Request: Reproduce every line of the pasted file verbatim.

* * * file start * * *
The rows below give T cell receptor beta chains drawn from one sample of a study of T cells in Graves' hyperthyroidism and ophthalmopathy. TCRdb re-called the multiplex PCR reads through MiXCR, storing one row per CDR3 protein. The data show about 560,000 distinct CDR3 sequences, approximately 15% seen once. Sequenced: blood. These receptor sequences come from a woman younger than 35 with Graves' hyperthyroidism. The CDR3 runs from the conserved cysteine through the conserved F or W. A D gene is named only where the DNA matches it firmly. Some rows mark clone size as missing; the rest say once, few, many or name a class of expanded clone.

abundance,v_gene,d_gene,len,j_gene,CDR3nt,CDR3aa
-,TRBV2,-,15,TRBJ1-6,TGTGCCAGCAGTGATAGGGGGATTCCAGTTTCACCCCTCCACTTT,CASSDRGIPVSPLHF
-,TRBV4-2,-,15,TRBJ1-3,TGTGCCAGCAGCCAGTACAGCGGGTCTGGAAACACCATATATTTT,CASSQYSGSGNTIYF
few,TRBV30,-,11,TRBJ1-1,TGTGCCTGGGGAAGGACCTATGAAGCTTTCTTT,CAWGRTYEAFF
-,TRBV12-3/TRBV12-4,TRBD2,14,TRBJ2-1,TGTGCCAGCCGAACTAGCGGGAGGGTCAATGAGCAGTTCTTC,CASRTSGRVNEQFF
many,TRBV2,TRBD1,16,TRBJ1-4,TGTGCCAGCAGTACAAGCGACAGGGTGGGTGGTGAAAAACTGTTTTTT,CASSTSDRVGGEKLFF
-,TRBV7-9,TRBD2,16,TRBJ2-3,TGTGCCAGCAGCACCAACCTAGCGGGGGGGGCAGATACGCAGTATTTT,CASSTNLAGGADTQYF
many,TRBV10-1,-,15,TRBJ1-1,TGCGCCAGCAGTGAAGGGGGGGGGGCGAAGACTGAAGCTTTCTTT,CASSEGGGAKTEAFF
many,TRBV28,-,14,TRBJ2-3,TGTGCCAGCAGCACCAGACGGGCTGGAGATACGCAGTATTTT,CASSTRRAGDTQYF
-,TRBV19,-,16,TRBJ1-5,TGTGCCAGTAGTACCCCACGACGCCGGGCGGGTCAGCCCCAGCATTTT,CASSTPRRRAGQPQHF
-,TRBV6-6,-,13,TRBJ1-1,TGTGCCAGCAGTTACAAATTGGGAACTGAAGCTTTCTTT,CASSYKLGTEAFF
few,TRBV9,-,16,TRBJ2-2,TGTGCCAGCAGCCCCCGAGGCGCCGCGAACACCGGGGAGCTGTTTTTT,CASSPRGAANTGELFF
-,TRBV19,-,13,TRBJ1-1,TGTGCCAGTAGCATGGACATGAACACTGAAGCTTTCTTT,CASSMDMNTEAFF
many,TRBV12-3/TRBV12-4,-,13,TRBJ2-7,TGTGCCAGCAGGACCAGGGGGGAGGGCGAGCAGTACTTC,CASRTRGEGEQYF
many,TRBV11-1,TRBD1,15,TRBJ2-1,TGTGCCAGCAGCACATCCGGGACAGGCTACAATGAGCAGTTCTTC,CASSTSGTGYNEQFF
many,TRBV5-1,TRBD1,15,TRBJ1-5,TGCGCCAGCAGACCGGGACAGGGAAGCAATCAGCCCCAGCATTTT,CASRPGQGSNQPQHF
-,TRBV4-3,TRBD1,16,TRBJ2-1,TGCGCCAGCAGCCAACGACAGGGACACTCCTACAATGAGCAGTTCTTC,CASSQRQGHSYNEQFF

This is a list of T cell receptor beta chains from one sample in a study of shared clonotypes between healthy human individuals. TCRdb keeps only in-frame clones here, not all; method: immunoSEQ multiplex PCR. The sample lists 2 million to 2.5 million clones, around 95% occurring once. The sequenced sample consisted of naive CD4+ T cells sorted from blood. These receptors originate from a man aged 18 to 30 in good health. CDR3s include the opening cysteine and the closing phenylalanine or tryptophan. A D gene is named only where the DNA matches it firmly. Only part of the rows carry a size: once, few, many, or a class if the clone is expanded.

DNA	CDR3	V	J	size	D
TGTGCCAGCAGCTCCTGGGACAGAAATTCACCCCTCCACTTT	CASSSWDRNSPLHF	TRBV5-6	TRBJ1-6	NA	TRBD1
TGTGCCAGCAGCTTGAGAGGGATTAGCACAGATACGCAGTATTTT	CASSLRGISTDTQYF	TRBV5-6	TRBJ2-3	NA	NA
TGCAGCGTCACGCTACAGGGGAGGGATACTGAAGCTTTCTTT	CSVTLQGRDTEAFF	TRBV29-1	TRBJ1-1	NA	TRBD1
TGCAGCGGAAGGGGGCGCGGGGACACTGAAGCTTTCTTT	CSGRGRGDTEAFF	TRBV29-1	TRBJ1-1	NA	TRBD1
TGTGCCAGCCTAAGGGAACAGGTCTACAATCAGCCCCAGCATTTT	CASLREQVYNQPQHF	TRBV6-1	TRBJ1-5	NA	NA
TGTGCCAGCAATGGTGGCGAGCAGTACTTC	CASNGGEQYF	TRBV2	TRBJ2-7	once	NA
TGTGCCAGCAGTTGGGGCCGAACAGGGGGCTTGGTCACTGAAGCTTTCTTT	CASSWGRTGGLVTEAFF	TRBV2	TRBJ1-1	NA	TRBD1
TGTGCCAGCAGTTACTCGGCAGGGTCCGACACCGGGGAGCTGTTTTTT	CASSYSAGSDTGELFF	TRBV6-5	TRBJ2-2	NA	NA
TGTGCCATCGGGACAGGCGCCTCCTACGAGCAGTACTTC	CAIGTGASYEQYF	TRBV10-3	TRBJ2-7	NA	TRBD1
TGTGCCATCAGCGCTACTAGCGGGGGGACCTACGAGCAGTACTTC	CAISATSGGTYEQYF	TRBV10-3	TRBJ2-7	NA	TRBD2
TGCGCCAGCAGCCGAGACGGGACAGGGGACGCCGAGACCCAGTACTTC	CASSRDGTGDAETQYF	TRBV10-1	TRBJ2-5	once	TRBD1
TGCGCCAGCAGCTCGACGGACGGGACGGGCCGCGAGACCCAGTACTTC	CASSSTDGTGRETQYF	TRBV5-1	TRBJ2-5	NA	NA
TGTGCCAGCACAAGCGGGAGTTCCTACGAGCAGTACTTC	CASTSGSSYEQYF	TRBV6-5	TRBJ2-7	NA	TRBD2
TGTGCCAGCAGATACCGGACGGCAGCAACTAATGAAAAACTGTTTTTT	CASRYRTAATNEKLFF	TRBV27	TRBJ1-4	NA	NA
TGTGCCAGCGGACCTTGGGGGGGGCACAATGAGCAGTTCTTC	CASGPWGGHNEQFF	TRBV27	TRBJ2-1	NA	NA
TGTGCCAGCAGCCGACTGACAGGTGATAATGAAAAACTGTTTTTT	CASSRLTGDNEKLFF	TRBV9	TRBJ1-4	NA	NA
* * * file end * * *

The rows below give T cell receptor beta chains drawn from one sample of a study of T cells in Graves' hyperthyroidism and ophthalmopathy. TCRdb re-called the multiplex PCR reads through MiXCR, storing one row per CDR3 protein. The data show about 560,000 distinct CDR3 sequences, approximately 15% seen once. Sequenced: blood. These receptor sequences come from a woman younger than 35 with Graves' hyperthyroidism. The CDR3 runs from the conserved cysteine through the conserved F or W. A D gene is named only where the DNA matches it firmly. Some rows mark clone size as missing; the rest say once, few, many or name a class of expanded clone.

abundance,v_gene,d_gene,len,j_gene,CDR3nt,CDR3aa
-,TRBV2,-,15,TRBJ1-6,TGTGCCAGCAGTGATAGGGGGATTCCAGTTTCACCCCTCCACTTT,CASSDRGIPVSPLHF
-,TRBV4-2,-,15,TRBJ1-3,TGTGCCAGCAGCCAGTACAGCGGGTCTGGAAACACCATATATTTT,CASSQYSGSGNTIYF
few,TRBV30,-,11,TRBJ1-1,TGTGCCTGGGGAAGGACCTATGAAGCTTTCTTT,CAWGRTYEAFF
-,TRBV12-3/TRBV12-4,TRBD2,14,TRBJ2-1,TGTGCCAGCCGAACTAGCGGGAGGGTCAATGAGCAGTTCTTC,CASRTSGRVNEQFF
many,TRBV2,TRBD1,16,TRBJ1-4,TGTGCCAGCAGTACAAGCGACAGGGTGGGTGGTGAAAAACTGTTTTTT,CASSTSDRVGGEKLFF
-,TRBV7-9,TRBD2,16,TRBJ2-3,TGTGCCAGCAGCACCAACCTAGCGGGGGGGGCAGATACGCAGTATTTT,CASSTNLAGGADTQYF
many,TRBV10-1,-,15,TRBJ1-1,TGCGCCAGCAGTGAAGGGGGGGGGGCGAAGACTGAAGCTTTCTTT,CASSEGGGAKTEAFF
many,TRBV28,-,14,TRBJ2-3,TGTGCCAGCAGCACCAGACGGGCTGGAGATACGCAGTATTTT,CASSTRRAGDTQYF
-,TRBV19,-,16,TRBJ1-5,TGTGCCAGTAGTACCCCACGACGCCGGGCGGGTCAGCCCCAGCATTTT,CASSTPRRRAGQPQHF
-,TRBV6-6,-,13,TRBJ1-1,TGTGCCAGCAGTTACAAATTGGGAACTGAAGCTTTCTTT,CASSYKLGTEAFF
few,TRBV9,-,16,TRBJ2-2,TGTGCCAGCAGCCCCCGAGGCGCCGCGAACACCGGGGAGCTGTTTTTT,CASSPRGAANTGELFF
-,TRBV19,-,13,TRBJ1-1,TGTGCCAGTAGCATGGACATGAACACTGAAGCTTTCTTT,CASSMDMNTEAFF
many,TRBV12-3/TRBV12-4,-,13,TRBJ2-7,TGTGCCAGCAGGACCAGGGGGGAGGGCGAGCAGTACTTC,CASRTRGEGEQYF
many,TRBV11-1,TRBD1,15,TRBJ2-1,TGTGCCAGCAGCACATCCGGGACAGGCTACAATGAGCAGTTCTTC,CASSTSGTGYNEQFF
many,TRBV5-1,TRBD1,15,TRBJ1-5,TGCGCCAGCAGACCGGGACAGGGAAGCAATCAGCCCCAGCATTTT,CASRPGQGSNQPQHF
-,TRBV4-3,TRBD1,16,TRBJ2-1,TGCGCCAGCAGCCAACGACAGGGACACTCCTACAATGAGCAGTTCTTC,CASSQRQGHSYNEQFF

This is a list of T cell receptor beta chains from one sample in a study of shared clonotypes between healthy human individuals. TCRdb keeps only in-frame clones here, not all; method: immunoSEQ multiplex PCR. The sample lists 2 million to 2.5 million clones, around 95% occurring once. The sequenced sample consisted of naive CD4+ T cells sorted from blood. These receptors originate from a man aged 18 to 30 in good health. CDR3s include the opening cysteine and the closing phenylalanine or tryptophan. A D gene is named only where the DNA matches it firmly. Only part of the rows carry a size: once, few, many, or a class if the clone is expanded.

DNA	CDR3	V	J	size	D
TGTGCCAGCAGCTCCTGGGACAGAAATTCACCCCTCCACTTT	CASSSWDRNSPLHF	TRBV5-6	TRBJ1-6	NA	TRBD1
TGTGCCAGCAGCTTGAGAGGGATTAGCACAGATACGCAGTATTTT	CASSLRGISTDTQYF	TRBV5-6	TRBJ2-3	NA	NA
TGCAGCGTCACGCTACAGGGGAGGGATACTGAAGCTTTCTTT	CSVTLQGRDTEAFF	TRBV29-1	TRBJ1-1	NA	TRBD1
TGCAGCGGAAGGGGGCGCGGGGACACTGAAGCTTTCTTT	CSGRGRGDTEAFF	TRBV29-1	TRBJ1-1	NA	TRBD1
TGTGCCAGCCTAAGGGAACAGGTCTACAATCAGCCCCAGCATTTT	CASLREQVYNQPQHF	TRBV6-1	TRBJ1-5	NA	NA
TGTGCCAGCAATGGTGGCGAGCAGTACTTC	CASNGGEQYF	TRBV2	TRBJ2-7	once	NA
TGTGCCAGCAGTTGGGGCCGAACAGGGGGCTTGGTCACTGAAGCTTTCTTT	CASSWGRTGGLVTEAFF	TRBV2	TRBJ1-1	NA	TRBD1
TGTGCCAGCAGTTACTCGGCAGGGTCCGACACCGGGGAGCTGTTTTTT	CASSYSAGSDTGELFF	TRBV6-5	TRBJ2-2	NA	NA
TGTGCCATCGGGACAGGCGCCTCCTACGAGCAGTACTTC	CAIGTGASYEQYF	TRBV10-3	TRBJ2-7	NA	TRBD1
TGTGCCATCAGCGCTACTAGCGGGGGGACCTACGAGCAGTACTTC	CAISATSGGTYEQYF	TRBV10-3	TRBJ2-7	NA	TRBD2
TGCGCCAGCAGCCGAGACGGGACAGGGGACGCCGAGACCCAGTACTTC	CASSRDGTGDAETQYF	TRBV10-1	TRBJ2-5	once	TRBD1
TGCGCCAGCAGCTCGACGGACGGGACGGGCCGCGAGACCCAGTACTTC	CASSSTDGTGRETQYF	TRBV5-1	TRBJ2-5	NA	NA
TGTGCCAGCACAAGCGGGAGTTCCTACGAGCAGTACTTC	CASTSGSSYEQYF	TRBV6-5	TRBJ2-7	NA	TRBD2
TGTGCCAGCAGATACCGGACGGCAGCAACTAATGAAAAACTGTTTTTT	CASRYRTAATNEKLFF	TRBV27	TRBJ1-4	NA	NA
TGTGCCAGCGGACCTTGGGGGGGGCACAATGAGCAGTTCTTC	CASGPWGGHNEQFF	TRBV27	TRBJ2-1	NA	NA
TGTGCCAGCAGCCGACTGACAGGTGATAATGAAAAACTGTTTTTT	CASSRLTGDNEKLFF	TRBV9	TRBJ1-4	NA	NA